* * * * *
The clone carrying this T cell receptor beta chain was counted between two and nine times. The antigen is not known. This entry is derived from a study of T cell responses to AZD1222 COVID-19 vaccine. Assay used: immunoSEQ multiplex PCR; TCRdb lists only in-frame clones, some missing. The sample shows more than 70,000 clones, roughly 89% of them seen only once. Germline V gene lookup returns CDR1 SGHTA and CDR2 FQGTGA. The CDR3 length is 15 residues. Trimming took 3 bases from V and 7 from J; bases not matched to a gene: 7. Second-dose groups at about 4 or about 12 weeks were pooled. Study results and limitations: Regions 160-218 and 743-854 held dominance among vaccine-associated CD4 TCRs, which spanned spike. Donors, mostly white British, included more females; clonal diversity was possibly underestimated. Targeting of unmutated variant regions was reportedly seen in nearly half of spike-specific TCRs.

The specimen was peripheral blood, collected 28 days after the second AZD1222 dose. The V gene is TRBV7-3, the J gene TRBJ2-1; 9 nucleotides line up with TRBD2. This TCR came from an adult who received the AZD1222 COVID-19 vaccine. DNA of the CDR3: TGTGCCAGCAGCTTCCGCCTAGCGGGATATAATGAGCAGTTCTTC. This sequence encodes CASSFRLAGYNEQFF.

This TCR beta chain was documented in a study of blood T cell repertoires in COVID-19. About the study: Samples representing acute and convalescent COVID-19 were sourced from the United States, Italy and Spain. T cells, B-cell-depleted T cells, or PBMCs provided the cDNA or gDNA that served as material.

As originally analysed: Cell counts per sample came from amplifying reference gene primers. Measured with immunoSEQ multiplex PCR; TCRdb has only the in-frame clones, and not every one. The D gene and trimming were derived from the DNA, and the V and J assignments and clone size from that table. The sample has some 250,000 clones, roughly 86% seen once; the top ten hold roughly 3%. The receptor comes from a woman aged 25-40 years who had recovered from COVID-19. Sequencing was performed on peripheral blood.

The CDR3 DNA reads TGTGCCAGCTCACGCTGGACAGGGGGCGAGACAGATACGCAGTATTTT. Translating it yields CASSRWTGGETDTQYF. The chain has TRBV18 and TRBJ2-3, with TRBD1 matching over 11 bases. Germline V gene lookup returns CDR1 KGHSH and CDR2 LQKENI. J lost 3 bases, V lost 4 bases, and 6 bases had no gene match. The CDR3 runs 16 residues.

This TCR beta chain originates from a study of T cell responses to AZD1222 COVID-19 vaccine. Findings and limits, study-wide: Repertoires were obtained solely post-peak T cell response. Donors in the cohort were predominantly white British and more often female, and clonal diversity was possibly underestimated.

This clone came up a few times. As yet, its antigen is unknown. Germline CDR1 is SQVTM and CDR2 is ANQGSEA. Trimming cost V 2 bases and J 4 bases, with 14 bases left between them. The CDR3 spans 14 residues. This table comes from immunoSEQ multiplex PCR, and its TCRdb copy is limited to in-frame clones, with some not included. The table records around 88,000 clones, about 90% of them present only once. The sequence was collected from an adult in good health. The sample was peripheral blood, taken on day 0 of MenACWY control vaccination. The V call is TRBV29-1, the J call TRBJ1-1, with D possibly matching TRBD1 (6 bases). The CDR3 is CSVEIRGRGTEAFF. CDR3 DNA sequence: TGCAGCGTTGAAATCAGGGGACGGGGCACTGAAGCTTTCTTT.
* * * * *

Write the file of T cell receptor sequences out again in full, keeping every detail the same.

The clone carrying this T cell receptor beta chain was counted between two and nine times. The antigen is not known. This entry is derived from a study of T cell responses to AZD1222 COVID-19 vaccine. Assay used: immunoSEQ multiplex PCR; TCRdb lists only in-frame clones, some missing. The sample shows more than 70,000 clones, roughly 89% of them seen only once. Germline V gene lookup returns CDR1 SGHTA and CDR2 FQGTGA. The CDR3 length is 15 residues. Trimming took 3 bases from V and 7 from J; bases not matched to a gene: 7. Second-dose groups at about 4 or about 12 weeks were pooled. Study results and limitations: Regions 160-218 and 743-854 held dominance among vaccine-associated CD4 TCRs, which spanned spike. Donors, mostly white British, included more females; clonal diversity was possibly underestimated. Targeting of unmutated variant regions was reportedly seen in nearly half of spike-specific TCRs.

The specimen was peripheral blood, collected 28 days after the second AZD1222 dose. The V gene is TRBV7-3, the J gene TRBJ2-1; 9 nucleotides line up with TRBD2. This TCR came from an adult who received the AZD1222 COVID-19 vaccine. DNA of the CDR3: TGTGCCAGCAGCTTCCGCCTAGCGGGATATAATGAGCAGTTCTTC. This sequence encodes CASSFRLAGYNEQFF.

This TCR beta chain was documented in a study of blood T cell repertoires in COVID-19. About the study: Samples representing acute and convalescent COVID-19 were sourced from the United States, Italy and Spain. T cells, B-cell-depleted T cells, or PBMCs provided the cDNA or gDNA that served as material.

As originally analysed: Cell counts per sample came from amplifying reference gene primers. Measured with immunoSEQ multiplex PCR; TCRdb has only the in-frame clones, and not every one. The D gene and trimming were derived from the DNA, and the V and J assignments and clone size from that table. The sample has some 250,000 clones, roughly 86% seen once; the top ten hold roughly 3%. The receptor comes from a woman aged 25-40 years who had recovered from COVID-19. Sequencing was performed on peripheral blood.

The CDR3 DNA reads TGTGCCAGCTCACGCTGGACAGGGGGCGAGACAGATACGCAGTATTTT. Translating it yields CASSRWTGGETDTQYF. The chain has TRBV18 and TRBJ2-3, with TRBD1 matching over 11 bases. Germline V gene lookup returns CDR1 KGHSH and CDR2 LQKENI. J lost 3 bases, V lost 4 bases, and 6 bases had no gene match. The CDR3 runs 16 residues.

This TCR beta chain originates from a study of T cell responses to AZD1222 COVID-19 vaccine. Findings and limits, study-wide: Repertoires were obtained solely post-peak T cell response. Donors in the cohort were predominantly white British and more often female, and clonal diversity was possibly underestimated.

This clone came up a few times. As yet, its antigen is unknown. Germline CDR1 is SQVTM and CDR2 is ANQGSEA. Trimming cost V 2 bases and J 4 bases, with 14 bases left between them. The CDR3 spans 14 residues. This table comes from immunoSEQ multiplex PCR, and its TCRdb copy is limited to in-frame clones, with some not included. The table records around 88,000 clones, about 90% of them present only once. The sequence was collected from an adult in good health. The sample was peripheral blood, taken on day 0 of MenACWY control vaccination. The V call is TRBV29-1, the J call TRBJ1-1, with D possibly matching TRBD1 (6 bases). The CDR3 is CSVEIRGRGTEAFF. CDR3 DNA sequence: TGCAGCGTTGAAATCAGGGGACGGGGCACTGAAGCTTTCTTT.